Wednesday, March 31, 2021

Death at the Cafe (Reverend Annabelle Dixon #1), by Alison Golden

Alison Golden, October 2015

This is a prequel, written after some of Reverend Annabelle Dixon's later adventures, but taking place at the start of her career, during her first assignment at a church in London. Annabelle is always likeable; so is her friend, Sister Mary. The stories are fun.

Nevertheless, I'm growing frustrated.

Annabelle is doing unexpectedly well in her first assignment, in a rather rough, inner city parish. Her friend, Catholic nun Sister Mary, is home briefly from her assignment in Africa--in London to raise money for the hospital she works at as a nurse. They arrange to meet at a café, but Annabelle arrives to find a commotion, and a young woman lying dead, practically at Sister Mary's feet. Mary had intended to meet with another woman, not this one, before meeting Annabelle. The police are called, Sister Mary gives them the limited information she has, and the friends leave.

Shortly after, the often scatterbrained Mary realizes she has another piece of evidence, the note the dead woman had handed her just before collapsing at her feet. Naturally, they, or rather Annabelle, decide to call the phone number and talk to Theresa, whom the note warns is in danger.

Theresa turns out to be the older woman Mary was supposed to meet, in hopes of a sizable donation to her hospital. They go to her home, which is lovely and filled with antiques. They're having a pleasant visit, when Theresa suddenly also falls dead, very similar to the way the younger woman at the café did.

For some reason, Detective Inspector Cutcliffe doesn't arrest them both on the spot.

Naturally, they continue to investigate.
Obviously, they solve the case, after some quite alarming experiences.

And it's at this point that I get really frustrated.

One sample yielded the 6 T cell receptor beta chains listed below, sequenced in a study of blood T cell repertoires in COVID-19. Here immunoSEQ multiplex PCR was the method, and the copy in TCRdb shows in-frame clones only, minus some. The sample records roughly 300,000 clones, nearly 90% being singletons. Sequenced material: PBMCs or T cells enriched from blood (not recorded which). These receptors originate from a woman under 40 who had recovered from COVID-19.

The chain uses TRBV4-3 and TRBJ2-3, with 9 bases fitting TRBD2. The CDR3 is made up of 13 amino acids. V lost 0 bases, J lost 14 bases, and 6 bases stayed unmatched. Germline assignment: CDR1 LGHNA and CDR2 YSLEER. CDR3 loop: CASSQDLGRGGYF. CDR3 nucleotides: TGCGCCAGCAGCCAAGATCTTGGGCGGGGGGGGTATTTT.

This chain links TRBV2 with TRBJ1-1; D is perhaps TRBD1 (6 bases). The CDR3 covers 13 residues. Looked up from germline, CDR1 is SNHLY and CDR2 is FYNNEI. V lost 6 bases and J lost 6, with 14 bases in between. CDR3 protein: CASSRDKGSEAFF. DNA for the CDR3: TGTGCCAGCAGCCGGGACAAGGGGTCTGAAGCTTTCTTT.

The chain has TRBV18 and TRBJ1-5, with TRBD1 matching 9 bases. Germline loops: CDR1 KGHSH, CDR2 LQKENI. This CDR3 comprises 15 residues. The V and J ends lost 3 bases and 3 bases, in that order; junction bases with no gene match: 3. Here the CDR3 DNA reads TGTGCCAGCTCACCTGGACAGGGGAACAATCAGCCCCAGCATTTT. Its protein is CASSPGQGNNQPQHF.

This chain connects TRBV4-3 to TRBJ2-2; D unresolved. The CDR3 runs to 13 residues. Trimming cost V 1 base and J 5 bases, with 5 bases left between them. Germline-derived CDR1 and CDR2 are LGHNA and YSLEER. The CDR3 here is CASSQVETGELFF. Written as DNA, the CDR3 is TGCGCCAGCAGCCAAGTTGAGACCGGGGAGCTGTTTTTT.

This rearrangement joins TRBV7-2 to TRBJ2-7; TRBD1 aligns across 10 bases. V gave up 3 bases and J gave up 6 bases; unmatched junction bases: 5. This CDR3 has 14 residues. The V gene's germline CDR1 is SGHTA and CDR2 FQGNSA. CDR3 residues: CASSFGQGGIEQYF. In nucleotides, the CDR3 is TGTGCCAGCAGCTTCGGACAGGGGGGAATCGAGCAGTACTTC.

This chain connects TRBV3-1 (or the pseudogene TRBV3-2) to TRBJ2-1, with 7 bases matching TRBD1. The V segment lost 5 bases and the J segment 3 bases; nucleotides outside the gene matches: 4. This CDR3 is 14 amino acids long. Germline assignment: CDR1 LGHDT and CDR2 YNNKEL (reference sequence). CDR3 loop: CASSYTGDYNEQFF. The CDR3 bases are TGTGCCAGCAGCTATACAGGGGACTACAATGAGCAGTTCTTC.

Beware possible spoilers. I am seriously not happy.

A couple of weeks ago, I read Fireworks in France, the latest Reverend Annabelle story. In it, in a tiny village in France, with a total "professional" religious community of fifteen--thirteen nuns and two priests--six are involved in varying degrees of impropriety. The pastor of the church and the mother superior of the convent are having an affair. One of the nuns is only there to prove her parents, a priest and a nun, were evil hypocrites, and is a really nasty person herself. Sister Mary and the other priest have realized they might be more attracted to each other than to their vocations--which in a different surrounding story would be, hey, this happens, many enter religious life too young to really know what they're committing to, and it could be a sweet story. The sixth? Another of the nuns is the actual killer, of course.

When I read it, I said, improbable, but think of the death rate in Cabot Cove. (And I am probably hopelessly dating myself with that reference. But then I read this one, and yes, the killer is a prominent Catholic bishop. Oh, and a longstanding crook.

And now I'm thinking, an English writer, now a US resident, possibly citizen for all I know, but English, is finding a lot of easy villains in a religion that is historically unpopular in the UK, and still often viewed and talked of in very stereotypical ways. Sure, Mary is altogether a good person, but one can't help but suspect at this point that "oh, she's not like the rest of them!"

If I'd had an actual paperback copy of the book, it would have hit the wall at high speed.

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